#HaitiRelief in the Wake of Matthew

New York City Council member Mathieu Eugene announcing #HaitiRelief efforts t City Hall on Oct. 6. (Twitter image from @CMMathieuEugene)

New York City Council member Mathieu Eugene announcing #HaitiRelief efforts at City Hall on Oct. 6. (Twitter image from @CMMathieuEugene)

On Oct. 6, as Hurricane Matthew headed toward Florida having left a trail of devastation in its wake in the Caribbean, Haitian-born New York City Council member Mathieu Eugene, a physician, was joined by colleagues on the steps of City Hall to announce #HaitiRelief efforts.

A few hours later, the New York Times was reporting that at least 283 people in Haiti were killed by the Category 4 hurricane that slammed the southern area of the nation. The death toll could climb as international aid workers reach the hardest-hit areas, said the New York Times.

Haiti, still not fully recovered from the effects of the 2010 earthquake, was pummeled by 140-mile an hour winds on Oct. 5. Officials in the nation of 11 million, which has the lowest income in the Western Hemisphere, postponed presidential elections that were scheduled for Sunday.

Eugene’s city council district, the 40th, spans neighborhoods of Brooklyn where Haitian and Caribbean immigrants reside, including Crown Heights, Flatbush, Prospect Park and Prospect Lefferts Gardens. Although Jamaica escaped the full force of Hurricane Matthew, the Bahamas and other parts of the Caribbean were in its path as it headed toward the Southeastern coast of the U.S.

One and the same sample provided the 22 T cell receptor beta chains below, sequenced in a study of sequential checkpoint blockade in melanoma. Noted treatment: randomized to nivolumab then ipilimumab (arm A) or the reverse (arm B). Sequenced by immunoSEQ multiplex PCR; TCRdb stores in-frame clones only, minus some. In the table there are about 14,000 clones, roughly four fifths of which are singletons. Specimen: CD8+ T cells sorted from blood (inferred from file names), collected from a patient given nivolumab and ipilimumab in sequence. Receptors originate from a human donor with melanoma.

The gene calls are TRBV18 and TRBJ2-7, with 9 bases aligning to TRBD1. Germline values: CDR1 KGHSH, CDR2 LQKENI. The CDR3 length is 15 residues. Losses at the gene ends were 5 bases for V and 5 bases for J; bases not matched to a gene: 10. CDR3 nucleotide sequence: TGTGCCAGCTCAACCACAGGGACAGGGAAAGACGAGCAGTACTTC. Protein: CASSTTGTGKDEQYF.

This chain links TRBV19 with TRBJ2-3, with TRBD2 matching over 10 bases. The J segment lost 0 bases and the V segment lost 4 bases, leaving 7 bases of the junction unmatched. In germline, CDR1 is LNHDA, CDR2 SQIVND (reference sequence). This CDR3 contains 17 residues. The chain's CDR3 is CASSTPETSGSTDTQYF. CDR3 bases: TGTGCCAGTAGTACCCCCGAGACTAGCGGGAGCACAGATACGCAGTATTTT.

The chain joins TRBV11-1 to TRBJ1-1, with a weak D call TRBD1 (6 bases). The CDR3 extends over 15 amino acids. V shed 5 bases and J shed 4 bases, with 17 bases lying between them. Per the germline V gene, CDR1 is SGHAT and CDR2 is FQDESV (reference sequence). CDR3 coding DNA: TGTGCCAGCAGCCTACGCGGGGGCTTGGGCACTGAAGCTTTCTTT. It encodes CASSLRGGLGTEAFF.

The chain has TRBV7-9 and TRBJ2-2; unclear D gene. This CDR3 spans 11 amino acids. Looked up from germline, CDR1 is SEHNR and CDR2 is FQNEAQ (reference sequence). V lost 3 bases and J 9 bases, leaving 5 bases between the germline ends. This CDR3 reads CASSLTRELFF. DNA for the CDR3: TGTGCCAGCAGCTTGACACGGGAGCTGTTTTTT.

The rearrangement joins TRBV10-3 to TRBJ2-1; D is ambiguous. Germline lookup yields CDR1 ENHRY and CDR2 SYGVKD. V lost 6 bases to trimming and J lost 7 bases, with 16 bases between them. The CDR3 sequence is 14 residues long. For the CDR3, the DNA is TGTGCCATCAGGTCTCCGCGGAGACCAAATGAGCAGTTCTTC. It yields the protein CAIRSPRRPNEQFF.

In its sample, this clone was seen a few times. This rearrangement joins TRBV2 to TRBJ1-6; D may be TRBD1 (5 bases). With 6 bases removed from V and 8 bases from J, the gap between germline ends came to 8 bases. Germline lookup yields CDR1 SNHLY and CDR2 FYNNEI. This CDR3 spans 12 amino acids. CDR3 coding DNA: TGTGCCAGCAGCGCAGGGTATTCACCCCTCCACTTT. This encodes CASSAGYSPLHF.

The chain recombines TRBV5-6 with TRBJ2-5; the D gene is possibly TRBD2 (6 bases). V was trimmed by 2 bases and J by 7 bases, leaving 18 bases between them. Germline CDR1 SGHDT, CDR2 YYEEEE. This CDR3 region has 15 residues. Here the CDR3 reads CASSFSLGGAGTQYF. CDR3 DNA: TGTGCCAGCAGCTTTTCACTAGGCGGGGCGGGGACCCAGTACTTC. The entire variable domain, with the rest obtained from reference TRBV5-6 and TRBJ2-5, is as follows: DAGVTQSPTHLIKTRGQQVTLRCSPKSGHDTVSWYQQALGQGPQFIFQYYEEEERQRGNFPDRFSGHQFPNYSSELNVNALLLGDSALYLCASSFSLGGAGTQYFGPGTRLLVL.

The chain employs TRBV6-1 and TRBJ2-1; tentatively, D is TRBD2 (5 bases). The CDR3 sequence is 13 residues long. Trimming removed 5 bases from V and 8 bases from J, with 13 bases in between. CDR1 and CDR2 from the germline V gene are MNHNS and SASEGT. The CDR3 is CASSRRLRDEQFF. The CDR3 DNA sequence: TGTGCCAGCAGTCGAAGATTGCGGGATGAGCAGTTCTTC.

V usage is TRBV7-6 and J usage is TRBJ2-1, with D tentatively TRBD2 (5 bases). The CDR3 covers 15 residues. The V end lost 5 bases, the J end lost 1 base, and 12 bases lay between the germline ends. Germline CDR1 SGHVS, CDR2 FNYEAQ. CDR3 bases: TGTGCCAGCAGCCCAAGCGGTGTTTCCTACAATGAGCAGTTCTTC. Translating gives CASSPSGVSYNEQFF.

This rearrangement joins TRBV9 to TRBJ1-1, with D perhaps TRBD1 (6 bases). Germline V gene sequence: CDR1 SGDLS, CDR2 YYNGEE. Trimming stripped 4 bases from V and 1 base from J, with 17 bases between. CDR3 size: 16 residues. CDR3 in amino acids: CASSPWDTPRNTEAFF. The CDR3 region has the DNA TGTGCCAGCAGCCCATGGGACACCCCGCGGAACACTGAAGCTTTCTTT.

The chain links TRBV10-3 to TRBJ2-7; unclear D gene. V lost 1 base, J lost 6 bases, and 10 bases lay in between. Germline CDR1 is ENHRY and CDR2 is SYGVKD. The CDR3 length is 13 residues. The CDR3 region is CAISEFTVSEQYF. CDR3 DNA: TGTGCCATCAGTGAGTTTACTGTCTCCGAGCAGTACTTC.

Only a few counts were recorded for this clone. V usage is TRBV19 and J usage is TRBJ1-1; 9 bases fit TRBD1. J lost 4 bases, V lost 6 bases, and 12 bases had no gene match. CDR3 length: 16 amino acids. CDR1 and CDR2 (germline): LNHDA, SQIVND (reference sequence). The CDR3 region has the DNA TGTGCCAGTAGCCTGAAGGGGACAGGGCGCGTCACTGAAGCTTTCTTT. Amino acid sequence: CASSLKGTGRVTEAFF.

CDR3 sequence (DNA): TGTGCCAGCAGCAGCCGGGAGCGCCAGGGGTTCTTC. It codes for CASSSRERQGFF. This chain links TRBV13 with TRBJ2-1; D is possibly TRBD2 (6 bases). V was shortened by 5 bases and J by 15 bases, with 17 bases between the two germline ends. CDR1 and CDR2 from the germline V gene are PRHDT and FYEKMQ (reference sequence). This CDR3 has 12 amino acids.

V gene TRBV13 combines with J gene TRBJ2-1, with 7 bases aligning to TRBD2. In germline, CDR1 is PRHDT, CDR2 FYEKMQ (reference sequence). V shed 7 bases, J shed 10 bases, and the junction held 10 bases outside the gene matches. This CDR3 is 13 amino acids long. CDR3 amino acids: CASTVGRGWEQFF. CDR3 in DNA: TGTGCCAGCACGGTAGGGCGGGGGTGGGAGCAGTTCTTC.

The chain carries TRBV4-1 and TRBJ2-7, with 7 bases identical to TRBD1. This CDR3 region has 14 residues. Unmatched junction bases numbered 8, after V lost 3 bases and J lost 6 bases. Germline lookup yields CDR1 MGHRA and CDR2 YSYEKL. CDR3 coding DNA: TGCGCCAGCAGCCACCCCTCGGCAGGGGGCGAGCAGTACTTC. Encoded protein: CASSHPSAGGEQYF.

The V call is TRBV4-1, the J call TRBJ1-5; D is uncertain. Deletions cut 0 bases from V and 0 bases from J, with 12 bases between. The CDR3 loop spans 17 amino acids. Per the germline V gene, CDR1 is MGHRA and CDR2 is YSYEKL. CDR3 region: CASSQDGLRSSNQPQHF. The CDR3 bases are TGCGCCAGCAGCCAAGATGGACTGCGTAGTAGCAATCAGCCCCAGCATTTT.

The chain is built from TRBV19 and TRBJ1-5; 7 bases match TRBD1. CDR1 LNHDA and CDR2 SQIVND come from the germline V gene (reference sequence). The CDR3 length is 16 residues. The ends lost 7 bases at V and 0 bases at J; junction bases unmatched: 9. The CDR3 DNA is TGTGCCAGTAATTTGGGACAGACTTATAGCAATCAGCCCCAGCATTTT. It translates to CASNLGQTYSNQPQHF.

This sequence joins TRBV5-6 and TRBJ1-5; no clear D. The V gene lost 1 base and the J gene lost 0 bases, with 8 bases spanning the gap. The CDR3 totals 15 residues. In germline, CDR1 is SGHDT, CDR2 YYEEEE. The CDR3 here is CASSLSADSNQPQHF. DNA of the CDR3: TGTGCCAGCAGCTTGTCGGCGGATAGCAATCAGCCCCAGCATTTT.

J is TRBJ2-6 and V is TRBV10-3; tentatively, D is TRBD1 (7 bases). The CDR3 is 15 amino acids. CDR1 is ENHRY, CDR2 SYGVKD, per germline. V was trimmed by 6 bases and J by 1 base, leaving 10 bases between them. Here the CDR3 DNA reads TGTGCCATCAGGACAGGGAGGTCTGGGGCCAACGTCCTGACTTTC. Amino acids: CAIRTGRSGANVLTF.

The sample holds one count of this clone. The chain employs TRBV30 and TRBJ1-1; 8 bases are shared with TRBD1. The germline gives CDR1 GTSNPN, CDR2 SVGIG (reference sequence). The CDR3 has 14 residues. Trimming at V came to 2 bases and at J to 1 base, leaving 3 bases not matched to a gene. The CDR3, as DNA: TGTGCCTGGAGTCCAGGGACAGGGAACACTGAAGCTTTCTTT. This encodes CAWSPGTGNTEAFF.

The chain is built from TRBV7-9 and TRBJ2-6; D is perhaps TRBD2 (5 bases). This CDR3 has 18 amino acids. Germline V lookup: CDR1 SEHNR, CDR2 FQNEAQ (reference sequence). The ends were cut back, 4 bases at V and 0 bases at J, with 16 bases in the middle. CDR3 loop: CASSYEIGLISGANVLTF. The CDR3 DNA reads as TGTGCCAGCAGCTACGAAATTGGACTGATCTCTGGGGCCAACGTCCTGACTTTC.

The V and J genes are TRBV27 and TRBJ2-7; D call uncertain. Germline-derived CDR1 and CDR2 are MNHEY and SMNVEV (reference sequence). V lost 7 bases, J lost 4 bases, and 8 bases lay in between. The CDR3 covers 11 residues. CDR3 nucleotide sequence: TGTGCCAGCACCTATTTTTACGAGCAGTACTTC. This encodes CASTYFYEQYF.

Before the full extent of the damage was known, Clifford Michel wrote in the Amsterdam News that Caribbeans in the New York area were concerned about the damage that Hurricane Matthew would cause.

Sergine Regnie, a 22-year-old Haitian-American student at Brooklyn College, said that hearing about the storm made her think about the 2010 earthquake and Hurricane Jeanne, which struck Haiti in 2004.

“I had flashbacks about how many lives were lost and changed forever,” said Regnie, whose family lives in the north part of Haiti and was largely unaffected by the storm.

Also on Oct. 6, New York City Council member Jumaane Williams, Haitian-Americans Assembly member Rodneyse Bichotte and 42nd Assembly District leader Josue Pierre issued a joint statement offering their “deepest prayers and sympathy to the victims and all those affected by Hurricane Matthew, particularly in Haiti.” They added that they are “working closely with local Haitian organizations to identify needs and provide support to those impacted by the hurricane.”

They provided a list of organizations at which to donate assistance for all Caribbean nations affected by Matthew, and information about how to contact relatives in Haiti.

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